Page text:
• India’s share in global electronics manufacturing grew from 1.3% in 2012 to 3.75% in FY 21-22

Make in India Initiative

  • PLI Scheme for LSEM: 4-6% incentive on incremental sales for mobile phone and electronic component manufacturing
  • PLI for IT Hardware: 4-2%/1% incentive on net incremental sales of goods manufactured in India
  • SPECS: 25% financial incentive on capital expenditure for electronic goods
  • Modified EMC 2.0 Scheme: Support for world-class infrastructure to attract major manufacturers
  • Programme for Development of Semiconductors and Display Manufacturing Ecosystem: Rs. 76,000 crore outlay

Fiscal Incentives

  • Semiconductor Fabs: 50% fiscal support for setting up silicon-based fabs
  • Display Fabs: 50% fiscal support for setting up TFT LCD/AMOLED fabs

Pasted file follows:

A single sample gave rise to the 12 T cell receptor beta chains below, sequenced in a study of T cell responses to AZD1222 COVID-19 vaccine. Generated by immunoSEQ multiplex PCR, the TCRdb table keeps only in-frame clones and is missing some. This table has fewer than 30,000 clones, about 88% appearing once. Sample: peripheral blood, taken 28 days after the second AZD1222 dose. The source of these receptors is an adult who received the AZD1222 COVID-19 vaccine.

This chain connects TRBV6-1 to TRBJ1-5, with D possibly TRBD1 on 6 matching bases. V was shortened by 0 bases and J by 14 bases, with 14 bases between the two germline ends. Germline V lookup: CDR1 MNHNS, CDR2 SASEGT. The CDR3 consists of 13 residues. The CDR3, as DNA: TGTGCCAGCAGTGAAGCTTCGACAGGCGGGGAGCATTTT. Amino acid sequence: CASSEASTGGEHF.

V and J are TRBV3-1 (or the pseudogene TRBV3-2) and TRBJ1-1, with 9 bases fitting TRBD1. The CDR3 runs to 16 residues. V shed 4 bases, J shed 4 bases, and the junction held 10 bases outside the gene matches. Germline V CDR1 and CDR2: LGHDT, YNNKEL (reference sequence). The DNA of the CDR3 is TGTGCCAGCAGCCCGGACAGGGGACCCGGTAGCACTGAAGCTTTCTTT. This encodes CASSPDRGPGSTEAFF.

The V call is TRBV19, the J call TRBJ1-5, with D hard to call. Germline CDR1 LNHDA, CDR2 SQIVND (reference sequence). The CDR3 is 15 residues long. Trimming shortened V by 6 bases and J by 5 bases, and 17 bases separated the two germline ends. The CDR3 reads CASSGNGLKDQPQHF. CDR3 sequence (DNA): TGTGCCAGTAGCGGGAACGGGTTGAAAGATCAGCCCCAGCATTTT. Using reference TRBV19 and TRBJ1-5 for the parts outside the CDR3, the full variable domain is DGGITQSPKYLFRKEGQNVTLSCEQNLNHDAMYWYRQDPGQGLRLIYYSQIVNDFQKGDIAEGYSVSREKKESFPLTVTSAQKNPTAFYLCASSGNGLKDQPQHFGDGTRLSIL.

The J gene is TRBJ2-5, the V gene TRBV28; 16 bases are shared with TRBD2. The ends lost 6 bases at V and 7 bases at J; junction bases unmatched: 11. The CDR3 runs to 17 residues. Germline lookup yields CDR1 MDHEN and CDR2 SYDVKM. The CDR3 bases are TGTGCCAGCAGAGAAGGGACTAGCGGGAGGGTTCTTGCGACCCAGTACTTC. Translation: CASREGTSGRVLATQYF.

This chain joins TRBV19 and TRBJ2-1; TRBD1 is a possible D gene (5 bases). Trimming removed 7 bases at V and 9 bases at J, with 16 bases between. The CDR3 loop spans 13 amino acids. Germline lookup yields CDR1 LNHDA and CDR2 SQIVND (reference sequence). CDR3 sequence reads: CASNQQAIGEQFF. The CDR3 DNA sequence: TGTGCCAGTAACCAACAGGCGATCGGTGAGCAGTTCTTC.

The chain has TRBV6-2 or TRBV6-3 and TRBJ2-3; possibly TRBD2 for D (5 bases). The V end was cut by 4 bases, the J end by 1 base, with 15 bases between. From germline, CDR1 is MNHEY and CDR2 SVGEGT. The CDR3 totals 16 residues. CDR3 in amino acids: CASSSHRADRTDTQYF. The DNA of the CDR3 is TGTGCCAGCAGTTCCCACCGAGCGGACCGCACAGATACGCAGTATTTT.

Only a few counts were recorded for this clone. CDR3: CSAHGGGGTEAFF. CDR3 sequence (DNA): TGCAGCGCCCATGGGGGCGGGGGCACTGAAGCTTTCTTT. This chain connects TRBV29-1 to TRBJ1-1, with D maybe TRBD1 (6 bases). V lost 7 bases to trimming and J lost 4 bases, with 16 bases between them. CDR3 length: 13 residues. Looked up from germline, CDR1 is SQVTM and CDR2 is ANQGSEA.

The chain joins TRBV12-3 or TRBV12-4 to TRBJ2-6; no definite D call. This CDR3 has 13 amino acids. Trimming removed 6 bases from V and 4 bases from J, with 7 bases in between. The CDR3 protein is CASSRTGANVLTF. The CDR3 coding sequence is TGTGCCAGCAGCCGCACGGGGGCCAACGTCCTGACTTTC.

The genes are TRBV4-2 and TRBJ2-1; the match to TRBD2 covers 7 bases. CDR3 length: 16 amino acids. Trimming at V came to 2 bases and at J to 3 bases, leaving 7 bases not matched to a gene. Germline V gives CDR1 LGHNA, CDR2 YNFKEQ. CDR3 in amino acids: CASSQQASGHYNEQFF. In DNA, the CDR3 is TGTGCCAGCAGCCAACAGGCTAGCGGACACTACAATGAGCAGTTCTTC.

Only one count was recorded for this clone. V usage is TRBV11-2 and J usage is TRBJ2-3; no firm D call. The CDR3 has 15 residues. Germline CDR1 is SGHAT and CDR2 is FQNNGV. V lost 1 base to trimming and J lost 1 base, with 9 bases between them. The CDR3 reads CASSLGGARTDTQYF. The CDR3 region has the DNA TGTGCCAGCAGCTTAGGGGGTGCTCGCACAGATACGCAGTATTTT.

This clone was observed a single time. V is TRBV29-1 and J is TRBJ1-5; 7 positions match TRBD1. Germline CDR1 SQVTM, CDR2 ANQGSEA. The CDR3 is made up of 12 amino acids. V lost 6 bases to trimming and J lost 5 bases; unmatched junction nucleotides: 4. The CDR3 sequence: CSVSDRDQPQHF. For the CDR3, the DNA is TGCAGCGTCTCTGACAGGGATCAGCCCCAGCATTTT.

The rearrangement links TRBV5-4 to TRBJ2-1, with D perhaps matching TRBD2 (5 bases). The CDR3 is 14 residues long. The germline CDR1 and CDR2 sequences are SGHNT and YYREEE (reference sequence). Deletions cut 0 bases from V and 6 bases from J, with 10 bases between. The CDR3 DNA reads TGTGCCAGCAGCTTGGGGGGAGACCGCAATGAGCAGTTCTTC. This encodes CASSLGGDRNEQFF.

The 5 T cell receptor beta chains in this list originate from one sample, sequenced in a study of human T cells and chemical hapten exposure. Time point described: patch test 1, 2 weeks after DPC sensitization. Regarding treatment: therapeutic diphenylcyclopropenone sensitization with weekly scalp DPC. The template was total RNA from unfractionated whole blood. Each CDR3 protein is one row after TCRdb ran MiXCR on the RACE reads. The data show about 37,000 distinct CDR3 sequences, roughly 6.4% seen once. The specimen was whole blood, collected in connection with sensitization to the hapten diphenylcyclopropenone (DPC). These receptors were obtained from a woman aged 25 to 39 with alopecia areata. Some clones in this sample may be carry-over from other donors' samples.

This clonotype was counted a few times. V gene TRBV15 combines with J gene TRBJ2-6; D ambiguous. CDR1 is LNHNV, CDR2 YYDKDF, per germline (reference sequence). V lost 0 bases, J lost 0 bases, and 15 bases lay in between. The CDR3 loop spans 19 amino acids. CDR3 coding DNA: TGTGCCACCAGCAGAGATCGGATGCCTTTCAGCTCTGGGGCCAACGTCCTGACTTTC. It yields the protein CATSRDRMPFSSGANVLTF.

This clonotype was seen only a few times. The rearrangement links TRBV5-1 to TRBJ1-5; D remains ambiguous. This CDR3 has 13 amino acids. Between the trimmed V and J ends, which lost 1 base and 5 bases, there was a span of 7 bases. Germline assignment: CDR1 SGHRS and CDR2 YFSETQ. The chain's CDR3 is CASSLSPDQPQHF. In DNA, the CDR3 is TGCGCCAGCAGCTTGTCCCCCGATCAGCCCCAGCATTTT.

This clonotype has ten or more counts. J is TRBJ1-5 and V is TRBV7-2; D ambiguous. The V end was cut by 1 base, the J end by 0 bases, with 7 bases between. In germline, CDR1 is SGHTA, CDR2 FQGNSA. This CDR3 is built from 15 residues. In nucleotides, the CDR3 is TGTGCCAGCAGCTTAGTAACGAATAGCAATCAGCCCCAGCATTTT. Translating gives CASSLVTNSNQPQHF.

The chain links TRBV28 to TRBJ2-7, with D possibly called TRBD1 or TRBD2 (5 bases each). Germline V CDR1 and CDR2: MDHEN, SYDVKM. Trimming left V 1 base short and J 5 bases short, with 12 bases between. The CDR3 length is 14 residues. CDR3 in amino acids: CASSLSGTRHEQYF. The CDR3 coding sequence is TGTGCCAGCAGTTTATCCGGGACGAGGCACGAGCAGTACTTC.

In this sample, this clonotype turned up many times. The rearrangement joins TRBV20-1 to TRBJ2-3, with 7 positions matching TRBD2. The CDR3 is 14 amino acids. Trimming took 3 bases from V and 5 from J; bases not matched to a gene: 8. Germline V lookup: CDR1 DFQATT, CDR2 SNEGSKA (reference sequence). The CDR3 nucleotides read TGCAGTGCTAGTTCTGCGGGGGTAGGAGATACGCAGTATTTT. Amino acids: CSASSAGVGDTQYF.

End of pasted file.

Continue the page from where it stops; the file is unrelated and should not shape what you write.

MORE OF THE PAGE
• Compound Semiconductors/SiPh/Sensors Fabs: 50% fiscal support
  • Design Linked Incentive Scheme: Financial incentives for semiconductor design

PLI Scheme 2.0 for IT Hardware

  • Budgetary outlay of Rs. 17,000 crore to enhance manufacturing and exports
  • 3 categories: global companies, hybrid companies, domestic companies
  • Expected to:
    • Broaden manufacturing ecosystem
    • Localize components and sub-assemblies
    • Increase production (Rs. 3.35 lakh crore)
    • Attract investment (Rs. 2,430 crore)
    • Create jobs (75,000)


  • Infrastructure: Insufficient and poor-quality roads and ports
  • Bureaucracy and complex taxation system
  • Scarcity of skilled labor

Way Forward

  • Increase manufacturing sector contribution to GDP (16% to 25% by 2025)
  • Leverage domestic demand, government initiatives, and demographic edge



Cultural Heritage Tradition to Innovation

India’s Cultural Heritage

  • Diverse tapestry shaped by thousands of years of history
  • Soft power tool attracting tourists, scholars, and enthusiasts
  • Yoga, music, dance, and traditional medicines garner international acclaim

Make in India and Cultural Heritage

  • Opportunity to combine tradition and innovation